Why You Should Never Judge Parents

Before having my own kids, I had a set of expectations for one day when I was a parent:


  1. My kids would always look great (clean faces and hands, tidy hair, matching clean clothes at all times)
  2. My kids would always be respectful and I would not tolerate bratty tantrums
  3. I would always keep track of my kids’ vaccination cards

When I had my first baby, and as with all first children, the baby memories book was all filled in, the house neatly organised and baby’s vaccination card was in order.

Then when my older sister told me that she had lost both of her children’s vaccination cards, I was absolutely aghast. How can a parent be so careless to lose such an important document regarding the health of their children? She was the mother of two and her youngest child had not been up to date with her shots for months. I mentally rolled my eyes at her when she confessed this to me.

“Don’t you put them in a safe place?I questioned her.

Later, I told my husband about my sister being so neglectful with losing her children’s vaccination cards. I was sitting way up on my high horse for sure.

Thankfully – my sister found those vaccination cards about a month later and got her kids sorted with their shots. They had to catch up on the vaccination schedule, but it got done.

Fast forward three years into the future: I am the mother of two kids, and life is a whole lot different from being a mommy of one.

And somehow I have lost my youngest child’s vaccination card. But as in – LOST – gone – NO WHERE to be found. I spring-cleaned my home numerous times, called the baby clinics to perhaps see if I had left it there, looked at my parents house, I looked everywhere.



For those of you who have not had the miserable task of replacing a vaccination card, you are blessed. Make sure you take your kids’ vaccination cards and photocopy them a hundred times, laminate and scan them and save them in the cloud so that if the end of the world comes, or earthquakes, hurricanes, pandemics, floods and volcanic eruptions, you will still have those precious cards.

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The thought of the lost card occupied my mind frequently, causing a wave of guilt and anxiety to creep over me. My two-and-a-half year-old had not even had his 18-month shot yet.

Eventually, I did track down all the nurses who gave my child shots and the replacement card was complete! I was so relieved. It was in total a year and a half of not having the original card.

Then, just one week later, as I was cleaning my bedside drawers out, I found something stuck right underneath on the inside of the drawer.

Yep, you guessed it – the vaccination card.

I was in disbelief – and I was quite frustrated after all that hard work I had done of replacing the card. But I still said a humble prayer of thanks right then and there that I had found the original.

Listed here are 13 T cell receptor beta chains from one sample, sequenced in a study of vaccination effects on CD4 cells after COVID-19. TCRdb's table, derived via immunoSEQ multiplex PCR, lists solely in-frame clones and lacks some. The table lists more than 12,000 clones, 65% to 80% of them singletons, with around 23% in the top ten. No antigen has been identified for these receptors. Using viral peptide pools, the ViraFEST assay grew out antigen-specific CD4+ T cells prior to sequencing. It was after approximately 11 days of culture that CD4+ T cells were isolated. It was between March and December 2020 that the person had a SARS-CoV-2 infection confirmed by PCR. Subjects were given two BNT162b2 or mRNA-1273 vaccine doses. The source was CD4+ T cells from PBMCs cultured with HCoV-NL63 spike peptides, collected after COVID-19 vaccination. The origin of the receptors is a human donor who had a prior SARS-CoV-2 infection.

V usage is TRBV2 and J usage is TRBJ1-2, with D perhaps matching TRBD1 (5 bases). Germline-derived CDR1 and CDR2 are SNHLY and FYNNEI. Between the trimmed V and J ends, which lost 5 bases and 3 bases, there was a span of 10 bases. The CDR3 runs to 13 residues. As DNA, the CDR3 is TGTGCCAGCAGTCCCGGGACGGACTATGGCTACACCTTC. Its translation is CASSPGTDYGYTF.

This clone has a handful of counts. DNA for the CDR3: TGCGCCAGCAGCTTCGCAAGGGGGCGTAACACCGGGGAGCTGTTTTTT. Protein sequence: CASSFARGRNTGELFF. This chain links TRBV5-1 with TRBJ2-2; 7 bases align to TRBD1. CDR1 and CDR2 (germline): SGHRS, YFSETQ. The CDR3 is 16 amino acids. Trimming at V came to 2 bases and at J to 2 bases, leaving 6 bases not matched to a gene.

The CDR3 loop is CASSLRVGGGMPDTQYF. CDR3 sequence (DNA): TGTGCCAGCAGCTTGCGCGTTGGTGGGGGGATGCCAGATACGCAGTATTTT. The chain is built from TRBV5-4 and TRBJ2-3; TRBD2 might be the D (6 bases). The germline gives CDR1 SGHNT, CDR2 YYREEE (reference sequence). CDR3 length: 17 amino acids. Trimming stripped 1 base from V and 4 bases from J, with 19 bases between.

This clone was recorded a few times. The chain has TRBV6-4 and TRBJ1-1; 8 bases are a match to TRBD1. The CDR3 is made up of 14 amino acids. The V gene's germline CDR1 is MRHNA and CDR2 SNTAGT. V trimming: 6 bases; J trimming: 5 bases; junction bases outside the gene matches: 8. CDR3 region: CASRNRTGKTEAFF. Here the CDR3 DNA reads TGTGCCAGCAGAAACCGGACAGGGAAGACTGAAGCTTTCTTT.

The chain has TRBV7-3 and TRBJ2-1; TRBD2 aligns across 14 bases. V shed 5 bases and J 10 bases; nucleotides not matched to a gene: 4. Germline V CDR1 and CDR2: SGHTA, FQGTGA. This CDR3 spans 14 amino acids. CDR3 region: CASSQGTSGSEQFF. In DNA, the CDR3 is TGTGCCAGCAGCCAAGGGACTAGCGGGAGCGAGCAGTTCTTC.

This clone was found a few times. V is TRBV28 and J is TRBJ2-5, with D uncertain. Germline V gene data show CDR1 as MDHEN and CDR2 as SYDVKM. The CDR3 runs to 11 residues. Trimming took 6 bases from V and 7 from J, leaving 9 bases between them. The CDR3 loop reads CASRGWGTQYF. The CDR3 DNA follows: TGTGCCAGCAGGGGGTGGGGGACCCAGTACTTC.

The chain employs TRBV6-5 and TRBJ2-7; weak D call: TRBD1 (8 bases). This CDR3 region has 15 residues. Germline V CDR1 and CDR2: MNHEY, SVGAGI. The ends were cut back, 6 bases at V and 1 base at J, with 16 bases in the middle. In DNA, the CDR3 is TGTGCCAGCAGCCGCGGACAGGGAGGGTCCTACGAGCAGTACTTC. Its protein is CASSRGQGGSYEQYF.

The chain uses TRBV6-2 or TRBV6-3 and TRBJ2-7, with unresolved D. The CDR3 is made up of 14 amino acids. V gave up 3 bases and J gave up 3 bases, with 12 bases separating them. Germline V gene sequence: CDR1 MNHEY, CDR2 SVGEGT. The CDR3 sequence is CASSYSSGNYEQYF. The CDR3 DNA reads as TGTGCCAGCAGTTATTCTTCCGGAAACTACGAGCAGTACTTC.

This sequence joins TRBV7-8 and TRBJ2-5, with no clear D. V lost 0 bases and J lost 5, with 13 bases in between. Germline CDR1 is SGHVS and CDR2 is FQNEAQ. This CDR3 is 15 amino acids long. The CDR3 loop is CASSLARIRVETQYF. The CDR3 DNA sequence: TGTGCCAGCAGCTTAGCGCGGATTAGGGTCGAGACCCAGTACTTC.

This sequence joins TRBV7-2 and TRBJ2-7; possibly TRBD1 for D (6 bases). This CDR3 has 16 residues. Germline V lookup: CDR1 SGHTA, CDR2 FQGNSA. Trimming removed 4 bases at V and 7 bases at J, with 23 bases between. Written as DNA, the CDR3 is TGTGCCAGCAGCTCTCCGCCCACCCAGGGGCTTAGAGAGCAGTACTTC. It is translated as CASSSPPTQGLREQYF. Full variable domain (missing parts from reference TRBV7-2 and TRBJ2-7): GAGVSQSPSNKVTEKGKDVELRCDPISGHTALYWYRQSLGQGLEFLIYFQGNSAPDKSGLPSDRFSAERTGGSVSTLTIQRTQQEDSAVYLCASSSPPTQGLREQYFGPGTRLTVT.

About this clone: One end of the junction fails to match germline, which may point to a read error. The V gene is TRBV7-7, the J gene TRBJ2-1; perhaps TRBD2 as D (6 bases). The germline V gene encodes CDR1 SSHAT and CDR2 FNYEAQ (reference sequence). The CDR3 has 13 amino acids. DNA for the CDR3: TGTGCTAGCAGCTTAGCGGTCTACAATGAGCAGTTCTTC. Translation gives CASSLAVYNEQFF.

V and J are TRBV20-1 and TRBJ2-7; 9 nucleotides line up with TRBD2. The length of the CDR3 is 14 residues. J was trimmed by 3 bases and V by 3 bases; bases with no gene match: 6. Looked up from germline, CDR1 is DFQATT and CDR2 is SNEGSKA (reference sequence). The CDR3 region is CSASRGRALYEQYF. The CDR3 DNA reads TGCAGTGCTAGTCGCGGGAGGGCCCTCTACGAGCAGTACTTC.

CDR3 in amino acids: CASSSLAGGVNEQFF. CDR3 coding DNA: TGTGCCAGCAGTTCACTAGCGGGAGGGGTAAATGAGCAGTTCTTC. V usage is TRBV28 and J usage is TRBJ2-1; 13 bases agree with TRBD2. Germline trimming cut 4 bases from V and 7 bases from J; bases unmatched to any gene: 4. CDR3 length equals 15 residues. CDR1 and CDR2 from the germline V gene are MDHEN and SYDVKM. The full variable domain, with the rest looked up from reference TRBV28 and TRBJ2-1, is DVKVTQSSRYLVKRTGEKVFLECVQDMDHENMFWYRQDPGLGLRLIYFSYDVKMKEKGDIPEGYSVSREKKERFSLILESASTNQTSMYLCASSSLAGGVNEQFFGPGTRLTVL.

Just like I reprimanded my sister for not putting her children’s cards in a safe place, I realized that my over-stuffed drawers were not actually such a “safe” place either. I needed to organize myself. 

Today, by putting in some work, I have all our important life documents organized in a mini steel file cabinet, including all my children’s vaccination cards. (I now have four kids)

Let me tell you something about judging. It’s called bad KARMA.


Karma (car-ma) is a word meaning the result of a person’s actions … Bad karma is explained as the mirroring of bad deeds and mistreatment of others.

Yes, when you find yourself getting all judgmental – watch out – whatever it is, could happen to you.

If you find yourself mistreating or misjudging another person, it could be you next. If you judge someone because of a mistake they made, you may end up making a similar mistake one day.  I’m not saying that judging people of certain things will automatically make those things happen to you, but all I am saying is that they potentially could. And sometimes Karma does take the lead to teach us important lessons in humility.

But whether or not it happens to you, at the end of the day you will be much happier if you first stop to think and feel before you judge others.

Before you assume, learn the facts. Before you judge, understand why. Before you hurt, feel. Before you speak, think.


I have since apologized to my sister about judging her with the lost vaccination cards. But I am also glad that I learned this invaluable lesson. I have become more humble, more unassuming of others and more accepting. Something that is easy for you may be difficult for others. And something that is difficult for you may be easy for others.

After having my own kids, I now know that this is reality:


  1. My kids don’t always look great – their faces usually have remnants of the last thing they ate, their hands are sticky, their hair hasn’t been brushed in three days, and they chose their own weird combination of clothes.
  2. My kids aren’t always respectful (although we do emphasize this with our kids) and now I know there’s a reason behind the bratty tantrums and rudeness and a lesson to be taught.
  3. I try to keep track of my kids’ vaccination schedule (although I am still behind with my youngest’s shots) but life happens and not everything goes as planned.


In a nutshell: be kind towards others. I do believe that what you send out in life will return to you.

“For with what judgement ye judge, ye shall be judged” – Matthew 7:2


Do you have an experience you would like to share about judging others and how karma played its role? Feel free to comment below!

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